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Ga Mma Masire sold to a Dutch organisation

Ga Mma Masire will soon have new owners
The famous National Youth Centre in Gaborone West, popularly known as Ga Mma Masire has been sold to a Netherlands-based youth organisation. It is still not clear how much was paid for the place. The sale has left throngs of local young people who previously accessed services from the centre in the lurch, sources say.

The Botswana National Youth Council (BNYC) ran the centre, and more than 15 youth organisations affiliated to the Council were housed at the centre.

Subsequent to Cabinet’s decision to dissolve the BNYC in 2015, the centre was closed. Organisations such as Youth Health Organisation, Youth Action Society, BW JOBS4GRADUATES, Captive Eye and many more offering solutions to challenges and social ills facing the youth have nowhere to go following the decision to sell the centre to the Netherlands-based organisation, Young Africa.

The BNYC affiliated youth organisations that operated from the centre addressed issues affecting the youth such as drug abuse, social ills, as well as housing Spice World Day Care Centre, an Internet Café; which were highly subsidised. Mmegi team toured the facility yesterday, and was greeted by the scene of desolation and lifelessness. The few people hanging about explained that young people still come in large numbers after hours to use the sport grounds. But uncertainty reigns supreme as to whether that will be the case after the buyer occupies the premises.

“The pre-school and the Internet café were long closed. Many organisations which were based here are dead as they've got no place to operate from. This has badly affected Gaborone West youth because the bulk of the non-governmental organisations which were here dealt with drugs and substance abuse, behavioural change programmes,” said one man found at the deserted place.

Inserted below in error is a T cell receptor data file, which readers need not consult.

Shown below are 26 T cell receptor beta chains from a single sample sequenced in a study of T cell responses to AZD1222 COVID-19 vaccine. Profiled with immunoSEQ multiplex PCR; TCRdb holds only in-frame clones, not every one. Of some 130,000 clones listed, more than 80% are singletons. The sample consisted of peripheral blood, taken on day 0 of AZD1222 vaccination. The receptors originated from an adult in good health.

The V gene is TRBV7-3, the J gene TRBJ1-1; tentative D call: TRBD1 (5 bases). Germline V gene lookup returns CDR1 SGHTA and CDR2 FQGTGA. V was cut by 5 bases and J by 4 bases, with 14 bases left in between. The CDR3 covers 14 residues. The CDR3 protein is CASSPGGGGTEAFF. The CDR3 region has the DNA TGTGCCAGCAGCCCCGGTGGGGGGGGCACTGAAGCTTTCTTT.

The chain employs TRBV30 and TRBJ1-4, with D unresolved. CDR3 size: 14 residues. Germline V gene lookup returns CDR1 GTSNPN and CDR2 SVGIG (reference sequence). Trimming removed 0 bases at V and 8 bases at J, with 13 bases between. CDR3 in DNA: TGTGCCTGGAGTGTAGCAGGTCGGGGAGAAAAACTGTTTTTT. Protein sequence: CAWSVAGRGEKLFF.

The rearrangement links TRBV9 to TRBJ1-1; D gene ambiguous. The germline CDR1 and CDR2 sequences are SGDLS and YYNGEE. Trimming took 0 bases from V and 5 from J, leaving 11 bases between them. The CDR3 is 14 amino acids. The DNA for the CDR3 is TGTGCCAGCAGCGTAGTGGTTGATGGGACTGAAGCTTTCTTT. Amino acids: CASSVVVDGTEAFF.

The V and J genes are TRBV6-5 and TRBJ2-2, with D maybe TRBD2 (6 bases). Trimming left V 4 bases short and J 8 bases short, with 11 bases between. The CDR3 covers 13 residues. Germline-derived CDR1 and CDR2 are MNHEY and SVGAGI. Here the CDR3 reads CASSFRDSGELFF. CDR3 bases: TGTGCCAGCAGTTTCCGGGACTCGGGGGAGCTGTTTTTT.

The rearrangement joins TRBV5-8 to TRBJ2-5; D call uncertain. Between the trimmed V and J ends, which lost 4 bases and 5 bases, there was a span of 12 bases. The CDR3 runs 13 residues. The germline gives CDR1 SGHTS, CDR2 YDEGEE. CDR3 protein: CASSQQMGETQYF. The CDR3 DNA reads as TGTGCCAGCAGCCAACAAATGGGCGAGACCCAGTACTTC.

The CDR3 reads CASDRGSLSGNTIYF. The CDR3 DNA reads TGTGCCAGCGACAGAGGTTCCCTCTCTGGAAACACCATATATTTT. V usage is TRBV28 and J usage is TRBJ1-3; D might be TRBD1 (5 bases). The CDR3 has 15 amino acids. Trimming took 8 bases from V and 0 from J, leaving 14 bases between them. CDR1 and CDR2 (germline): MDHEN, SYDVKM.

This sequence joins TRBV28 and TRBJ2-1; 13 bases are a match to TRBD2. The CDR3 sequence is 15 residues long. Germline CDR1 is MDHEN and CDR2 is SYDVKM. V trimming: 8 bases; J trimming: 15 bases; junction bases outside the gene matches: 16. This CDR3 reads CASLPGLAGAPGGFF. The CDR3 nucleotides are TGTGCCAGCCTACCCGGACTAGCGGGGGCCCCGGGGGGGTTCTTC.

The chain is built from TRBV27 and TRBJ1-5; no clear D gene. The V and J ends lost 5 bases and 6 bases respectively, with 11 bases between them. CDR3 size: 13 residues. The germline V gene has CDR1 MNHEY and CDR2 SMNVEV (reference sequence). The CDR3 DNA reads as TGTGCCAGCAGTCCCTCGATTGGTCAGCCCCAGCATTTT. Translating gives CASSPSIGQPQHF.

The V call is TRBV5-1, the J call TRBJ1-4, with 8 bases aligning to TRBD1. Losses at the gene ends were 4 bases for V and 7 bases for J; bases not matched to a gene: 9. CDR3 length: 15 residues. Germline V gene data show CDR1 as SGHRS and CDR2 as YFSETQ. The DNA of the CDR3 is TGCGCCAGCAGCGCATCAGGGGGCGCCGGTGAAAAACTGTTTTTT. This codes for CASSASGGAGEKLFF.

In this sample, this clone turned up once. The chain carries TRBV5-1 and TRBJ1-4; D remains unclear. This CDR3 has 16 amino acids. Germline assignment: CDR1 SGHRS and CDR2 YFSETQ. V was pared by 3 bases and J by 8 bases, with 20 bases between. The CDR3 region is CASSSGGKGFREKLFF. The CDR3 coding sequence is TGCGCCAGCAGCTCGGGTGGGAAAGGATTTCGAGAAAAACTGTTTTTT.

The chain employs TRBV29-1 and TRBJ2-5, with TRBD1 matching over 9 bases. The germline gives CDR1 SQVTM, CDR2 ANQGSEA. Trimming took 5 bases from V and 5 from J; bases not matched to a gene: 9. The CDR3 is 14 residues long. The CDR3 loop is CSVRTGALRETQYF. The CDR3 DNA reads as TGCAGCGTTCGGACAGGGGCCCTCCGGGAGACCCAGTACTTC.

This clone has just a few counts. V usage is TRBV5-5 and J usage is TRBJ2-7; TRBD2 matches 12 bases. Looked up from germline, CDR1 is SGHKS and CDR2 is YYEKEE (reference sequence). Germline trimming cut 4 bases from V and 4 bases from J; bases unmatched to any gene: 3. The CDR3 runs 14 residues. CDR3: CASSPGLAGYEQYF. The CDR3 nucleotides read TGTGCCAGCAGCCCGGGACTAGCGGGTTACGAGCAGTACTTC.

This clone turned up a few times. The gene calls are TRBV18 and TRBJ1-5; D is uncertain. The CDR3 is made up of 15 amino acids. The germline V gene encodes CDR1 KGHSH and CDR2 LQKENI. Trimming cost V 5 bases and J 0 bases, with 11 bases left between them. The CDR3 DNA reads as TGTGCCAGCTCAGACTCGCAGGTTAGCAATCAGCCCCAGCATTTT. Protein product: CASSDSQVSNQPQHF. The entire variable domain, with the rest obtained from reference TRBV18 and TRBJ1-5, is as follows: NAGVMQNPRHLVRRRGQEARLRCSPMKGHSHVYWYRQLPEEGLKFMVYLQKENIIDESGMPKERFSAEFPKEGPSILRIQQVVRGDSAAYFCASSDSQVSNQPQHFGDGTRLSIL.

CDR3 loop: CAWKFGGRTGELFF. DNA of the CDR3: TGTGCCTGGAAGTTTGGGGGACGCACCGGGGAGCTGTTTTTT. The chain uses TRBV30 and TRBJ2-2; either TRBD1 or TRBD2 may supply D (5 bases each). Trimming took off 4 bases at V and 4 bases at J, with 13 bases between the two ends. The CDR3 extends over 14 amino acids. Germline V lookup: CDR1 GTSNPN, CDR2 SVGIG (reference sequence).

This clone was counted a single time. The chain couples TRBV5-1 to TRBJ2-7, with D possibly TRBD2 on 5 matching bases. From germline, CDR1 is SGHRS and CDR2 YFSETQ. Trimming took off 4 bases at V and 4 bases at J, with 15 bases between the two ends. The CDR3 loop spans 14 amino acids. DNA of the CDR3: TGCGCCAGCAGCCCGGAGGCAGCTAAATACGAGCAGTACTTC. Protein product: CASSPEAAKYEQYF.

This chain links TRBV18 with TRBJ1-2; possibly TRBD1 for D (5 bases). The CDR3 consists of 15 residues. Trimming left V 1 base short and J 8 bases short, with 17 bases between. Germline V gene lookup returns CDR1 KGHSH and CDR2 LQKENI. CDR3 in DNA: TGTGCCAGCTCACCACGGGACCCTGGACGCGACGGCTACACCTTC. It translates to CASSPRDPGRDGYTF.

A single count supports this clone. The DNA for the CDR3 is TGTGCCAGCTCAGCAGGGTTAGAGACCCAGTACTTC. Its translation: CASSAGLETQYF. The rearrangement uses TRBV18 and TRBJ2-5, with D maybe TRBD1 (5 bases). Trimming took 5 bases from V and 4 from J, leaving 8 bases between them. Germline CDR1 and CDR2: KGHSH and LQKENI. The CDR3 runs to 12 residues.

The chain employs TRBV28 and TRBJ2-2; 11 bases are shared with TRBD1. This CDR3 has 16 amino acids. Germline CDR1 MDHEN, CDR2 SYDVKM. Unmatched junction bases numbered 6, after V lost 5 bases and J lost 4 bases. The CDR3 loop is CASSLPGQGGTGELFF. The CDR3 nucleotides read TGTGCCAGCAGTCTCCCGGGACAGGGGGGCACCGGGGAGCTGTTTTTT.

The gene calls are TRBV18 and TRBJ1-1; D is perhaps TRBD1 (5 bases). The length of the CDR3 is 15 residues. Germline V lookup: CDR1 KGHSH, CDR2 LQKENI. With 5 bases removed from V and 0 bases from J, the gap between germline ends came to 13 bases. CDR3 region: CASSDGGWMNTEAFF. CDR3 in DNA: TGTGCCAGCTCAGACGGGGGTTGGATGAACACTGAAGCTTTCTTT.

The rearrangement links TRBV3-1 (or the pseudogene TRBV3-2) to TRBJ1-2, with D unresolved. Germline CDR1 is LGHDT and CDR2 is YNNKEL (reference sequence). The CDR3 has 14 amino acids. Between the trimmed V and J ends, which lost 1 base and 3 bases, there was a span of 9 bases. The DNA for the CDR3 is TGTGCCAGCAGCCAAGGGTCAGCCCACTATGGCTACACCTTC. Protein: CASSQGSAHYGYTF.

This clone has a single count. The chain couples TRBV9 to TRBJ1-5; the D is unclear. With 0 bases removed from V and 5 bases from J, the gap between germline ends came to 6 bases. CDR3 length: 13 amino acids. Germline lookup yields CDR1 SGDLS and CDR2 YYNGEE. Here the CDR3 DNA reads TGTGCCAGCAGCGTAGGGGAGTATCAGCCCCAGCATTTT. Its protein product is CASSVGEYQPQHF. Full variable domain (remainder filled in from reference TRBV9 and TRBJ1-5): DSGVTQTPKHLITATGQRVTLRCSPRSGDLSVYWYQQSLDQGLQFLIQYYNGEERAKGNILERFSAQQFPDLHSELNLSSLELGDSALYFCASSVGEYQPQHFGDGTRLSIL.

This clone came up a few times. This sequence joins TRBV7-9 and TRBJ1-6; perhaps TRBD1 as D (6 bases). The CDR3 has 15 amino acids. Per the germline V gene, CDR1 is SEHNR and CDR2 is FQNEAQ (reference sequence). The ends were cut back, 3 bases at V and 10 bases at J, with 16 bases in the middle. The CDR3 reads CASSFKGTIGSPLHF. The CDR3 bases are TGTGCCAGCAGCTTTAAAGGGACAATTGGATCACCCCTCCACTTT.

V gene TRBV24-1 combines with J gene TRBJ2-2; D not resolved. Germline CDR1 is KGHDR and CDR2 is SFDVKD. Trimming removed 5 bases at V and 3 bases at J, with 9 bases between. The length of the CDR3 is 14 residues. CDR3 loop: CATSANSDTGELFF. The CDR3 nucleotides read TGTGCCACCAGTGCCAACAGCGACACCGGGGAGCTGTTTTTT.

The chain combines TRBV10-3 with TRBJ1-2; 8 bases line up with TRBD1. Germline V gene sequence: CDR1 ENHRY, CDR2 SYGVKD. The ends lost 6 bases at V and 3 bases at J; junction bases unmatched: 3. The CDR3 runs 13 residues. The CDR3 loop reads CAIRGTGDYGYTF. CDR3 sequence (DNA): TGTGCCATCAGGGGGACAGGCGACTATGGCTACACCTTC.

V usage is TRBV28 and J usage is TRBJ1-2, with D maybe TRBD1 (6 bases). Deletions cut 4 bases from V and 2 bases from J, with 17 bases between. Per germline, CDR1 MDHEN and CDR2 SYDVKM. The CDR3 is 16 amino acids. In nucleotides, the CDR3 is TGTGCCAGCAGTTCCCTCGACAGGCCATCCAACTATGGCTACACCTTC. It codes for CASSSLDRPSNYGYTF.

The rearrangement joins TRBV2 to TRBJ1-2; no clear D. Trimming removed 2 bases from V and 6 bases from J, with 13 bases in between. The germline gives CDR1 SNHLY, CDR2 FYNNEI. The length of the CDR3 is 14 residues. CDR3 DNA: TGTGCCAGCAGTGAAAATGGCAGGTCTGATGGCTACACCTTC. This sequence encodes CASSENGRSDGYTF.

The very few remaining organisations, which negotiated for extension of stay, say the new occupants of the premises are set to move in soon.  The National Youth Development Trust, which ran the centre, was established in 1997 by the BNYC to provide educational, cultural, social and counseling programmes, to involve youth in constructive endeavours whereby society and youth may profit.

It was also tasked with fostering income-generating projects using local resources as much as possible. It was to also cooperate with similar youth organisations

in promoting international understanding and awareness, facilitate leadership training, and establish and maintain links with Government, civil society organisations and other bodies concerned with youth development. The centre kept the youth busy, acted as a networking hub and helped address some of the social ills. It also acted as a networking hub. It had sports and recreation facilities, but since it closed, these youth organisations have died.  Young Africa is an organisation that is based in the Netherlands and so far it has been set up in Zimbabwe, Mozambique and Namibia.

Last year, the organisation announced its ultimate goal is to empower young people with vocational skills in 35 different trades, assist in job placements and access to finance to start businesses, and had plans to establish a centre in Botswana where most of their programmes would be undertaken.

“We don’t believe they will offer the kind of solutions we have been rendering to this community. We hear they will be training young people, but what about the widespread problems of drugs and substance abuse here in G-West. We believe these challenges require home-grown solutions instead of imported interventions,” said a youth leader at the centre.

Recently, Gaborone West Police deputy station commander, assistant Superintendent Seitiketso Mpusetsang said the area is amongst the leading in crime levels. He said this is due to the high usage of drugs by youths. “Most of them after using these drugs have no money and nothing to sell to get more drugs, then they resort to crime.

That is why the crime levels are high in the area,” Mpusetsang said. He advised members of the community to form groups to fight crime in the area.

Upon the BNYC dissolution in 2015, the Ministry of Youth, Sport and Culture was tasked with managing the assets of the Council that included selling any of BNYC’s assets to pay creditors.




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